Hance Construction To Provide Symposia on Sustainability & New Energy Code at 21st Annual METALCON International Conference

WASHINGTON, N.J. (September 20, 2011) – Hance Construction President Arthur Hance will present two educational symposia at the 21st Annual METALCON International Conference and Exhibition to be held in Atlanta, Ga. October 11 – 13.

 Hance will present program’s entitled “Pre-Engineered Metal Building Sustainability and Design” and “The 2012 Energy Code: Know Your Numbers” during the metal building industry’s premier professional development conference. A 30-year veteran of the industry, he founded Hance Construction, an Authorized Butler Builder®, in 2000. Hance is President-Elect of the Mid-Atlantic Chapter of the Metal Building Contractors & Erectors Association.

 Using his hands-on experience with pre-engineered metal buildings and sustainable design, Hance provides an overview of design considerations related to code compliance and sustainability in pre-engineered metal buildings. Hance identifies the sustainable characteristics of metal building systems as well as where they are best applied. He explains how to design and order buildings when using different types of metal building systems. He shows where LEED® credits can apply in these designs and how to leverage sustainable design technologies to achieve energy savings across the building’s lifespan.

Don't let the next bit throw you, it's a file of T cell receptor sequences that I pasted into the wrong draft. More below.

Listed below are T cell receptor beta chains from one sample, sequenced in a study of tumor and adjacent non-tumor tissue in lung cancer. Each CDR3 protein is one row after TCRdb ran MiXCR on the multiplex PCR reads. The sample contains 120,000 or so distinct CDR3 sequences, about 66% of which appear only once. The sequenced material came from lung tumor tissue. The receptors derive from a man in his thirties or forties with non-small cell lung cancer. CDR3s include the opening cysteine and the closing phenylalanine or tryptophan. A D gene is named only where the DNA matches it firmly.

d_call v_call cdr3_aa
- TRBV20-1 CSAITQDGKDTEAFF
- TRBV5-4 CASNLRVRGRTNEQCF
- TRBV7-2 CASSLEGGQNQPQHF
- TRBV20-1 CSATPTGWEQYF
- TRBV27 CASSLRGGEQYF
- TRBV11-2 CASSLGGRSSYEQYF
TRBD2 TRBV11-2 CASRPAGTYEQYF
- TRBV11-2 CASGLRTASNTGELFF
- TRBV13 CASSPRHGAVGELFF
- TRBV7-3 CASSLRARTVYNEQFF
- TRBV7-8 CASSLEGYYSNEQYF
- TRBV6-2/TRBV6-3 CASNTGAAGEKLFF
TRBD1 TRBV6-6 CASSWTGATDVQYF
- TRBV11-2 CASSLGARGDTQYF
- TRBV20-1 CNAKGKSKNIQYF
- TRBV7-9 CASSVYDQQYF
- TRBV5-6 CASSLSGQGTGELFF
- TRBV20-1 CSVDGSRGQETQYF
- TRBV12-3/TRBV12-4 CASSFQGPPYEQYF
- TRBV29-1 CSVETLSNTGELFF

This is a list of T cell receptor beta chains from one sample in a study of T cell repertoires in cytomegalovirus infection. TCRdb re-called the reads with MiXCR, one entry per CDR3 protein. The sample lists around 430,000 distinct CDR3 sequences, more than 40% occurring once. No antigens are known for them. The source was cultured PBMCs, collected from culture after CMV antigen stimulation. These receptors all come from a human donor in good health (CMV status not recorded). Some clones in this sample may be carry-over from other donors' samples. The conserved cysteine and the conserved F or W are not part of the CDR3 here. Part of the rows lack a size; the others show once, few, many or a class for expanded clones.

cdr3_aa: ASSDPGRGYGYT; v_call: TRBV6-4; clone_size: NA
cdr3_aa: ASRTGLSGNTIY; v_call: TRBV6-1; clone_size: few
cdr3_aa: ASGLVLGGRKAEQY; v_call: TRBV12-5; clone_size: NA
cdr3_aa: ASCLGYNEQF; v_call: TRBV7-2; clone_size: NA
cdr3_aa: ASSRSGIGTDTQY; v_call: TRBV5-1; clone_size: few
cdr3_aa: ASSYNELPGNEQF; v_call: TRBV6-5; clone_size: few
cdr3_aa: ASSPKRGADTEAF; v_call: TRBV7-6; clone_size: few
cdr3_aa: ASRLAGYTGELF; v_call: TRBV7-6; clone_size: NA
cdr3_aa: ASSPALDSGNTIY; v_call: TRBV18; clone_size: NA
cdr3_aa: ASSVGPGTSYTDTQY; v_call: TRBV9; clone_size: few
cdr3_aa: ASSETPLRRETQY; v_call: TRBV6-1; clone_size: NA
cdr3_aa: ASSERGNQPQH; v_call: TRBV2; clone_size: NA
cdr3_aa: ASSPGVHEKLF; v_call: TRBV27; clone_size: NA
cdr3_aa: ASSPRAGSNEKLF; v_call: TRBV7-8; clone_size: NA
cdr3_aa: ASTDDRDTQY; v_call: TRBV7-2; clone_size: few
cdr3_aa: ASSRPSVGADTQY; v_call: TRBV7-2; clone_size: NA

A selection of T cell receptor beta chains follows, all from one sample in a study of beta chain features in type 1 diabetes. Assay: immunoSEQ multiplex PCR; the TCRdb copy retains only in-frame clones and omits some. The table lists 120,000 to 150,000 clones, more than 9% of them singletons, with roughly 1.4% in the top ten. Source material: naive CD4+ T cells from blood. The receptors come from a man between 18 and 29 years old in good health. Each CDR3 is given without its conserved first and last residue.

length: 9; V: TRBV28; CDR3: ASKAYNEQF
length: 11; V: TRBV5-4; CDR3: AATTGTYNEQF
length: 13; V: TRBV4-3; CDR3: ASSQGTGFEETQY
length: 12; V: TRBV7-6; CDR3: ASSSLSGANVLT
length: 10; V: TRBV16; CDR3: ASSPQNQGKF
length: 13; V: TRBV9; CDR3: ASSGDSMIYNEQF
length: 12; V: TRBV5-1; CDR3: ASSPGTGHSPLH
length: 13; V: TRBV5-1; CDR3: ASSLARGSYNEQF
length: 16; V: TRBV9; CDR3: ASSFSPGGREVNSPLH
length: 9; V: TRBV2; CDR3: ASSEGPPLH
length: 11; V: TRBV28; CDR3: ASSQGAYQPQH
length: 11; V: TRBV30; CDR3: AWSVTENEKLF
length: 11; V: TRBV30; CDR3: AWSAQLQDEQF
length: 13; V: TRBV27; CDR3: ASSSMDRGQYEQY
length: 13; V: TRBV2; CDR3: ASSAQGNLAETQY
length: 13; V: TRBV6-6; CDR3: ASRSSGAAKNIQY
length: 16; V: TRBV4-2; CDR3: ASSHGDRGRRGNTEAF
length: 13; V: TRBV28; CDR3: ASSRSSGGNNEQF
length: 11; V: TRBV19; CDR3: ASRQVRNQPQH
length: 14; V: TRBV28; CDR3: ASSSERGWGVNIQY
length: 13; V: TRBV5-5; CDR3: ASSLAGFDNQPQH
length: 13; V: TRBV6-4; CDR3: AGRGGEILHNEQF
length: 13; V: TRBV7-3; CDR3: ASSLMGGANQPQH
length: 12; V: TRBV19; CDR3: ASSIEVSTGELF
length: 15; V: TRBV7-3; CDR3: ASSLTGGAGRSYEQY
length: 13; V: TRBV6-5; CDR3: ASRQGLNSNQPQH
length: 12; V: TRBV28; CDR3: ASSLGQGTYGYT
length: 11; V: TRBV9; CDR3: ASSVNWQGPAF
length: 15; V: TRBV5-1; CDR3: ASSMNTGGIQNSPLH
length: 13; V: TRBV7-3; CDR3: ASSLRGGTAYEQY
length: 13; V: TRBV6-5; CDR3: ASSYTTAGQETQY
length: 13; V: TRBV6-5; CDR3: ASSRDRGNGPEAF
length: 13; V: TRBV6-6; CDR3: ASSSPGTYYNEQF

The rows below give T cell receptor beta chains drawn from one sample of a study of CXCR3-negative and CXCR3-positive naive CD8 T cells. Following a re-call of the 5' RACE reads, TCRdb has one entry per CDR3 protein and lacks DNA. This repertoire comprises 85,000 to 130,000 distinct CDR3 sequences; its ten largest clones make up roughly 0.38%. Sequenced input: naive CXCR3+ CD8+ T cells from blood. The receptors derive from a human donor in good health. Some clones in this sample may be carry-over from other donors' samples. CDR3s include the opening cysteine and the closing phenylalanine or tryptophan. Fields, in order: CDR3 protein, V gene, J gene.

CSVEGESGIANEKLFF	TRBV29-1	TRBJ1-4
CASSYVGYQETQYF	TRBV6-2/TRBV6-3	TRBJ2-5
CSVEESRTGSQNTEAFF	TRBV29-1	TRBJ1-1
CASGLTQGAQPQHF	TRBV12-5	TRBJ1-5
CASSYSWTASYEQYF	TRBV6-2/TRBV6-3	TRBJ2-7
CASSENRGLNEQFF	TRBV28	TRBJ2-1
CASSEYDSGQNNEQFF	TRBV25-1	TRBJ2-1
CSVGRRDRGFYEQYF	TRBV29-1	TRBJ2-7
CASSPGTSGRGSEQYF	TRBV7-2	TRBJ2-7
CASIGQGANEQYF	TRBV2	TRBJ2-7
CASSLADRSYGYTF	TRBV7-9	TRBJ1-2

In the second program, Hance provides an overview of the 2012 International Energy Conservation Code, discussing how the design of pre-engineered buildings will be impacted by the new code and some of the strategies available for builders and property owners who need to comply with increasing energy efficiency standards. In this comprehensive session, Hance reviews the most efficient design approaches for pre-engineered buildings and metal and wall roof systems, emphasizing the need to access the best available building envelope tested assembly data. He explains that the data supports newer methods for achieving more thermally efficient building envelopes. Hance shows how builders and mechanical engineers can more precisely size heating and cooling units for the lowest initial cost and optimum operating efficiency.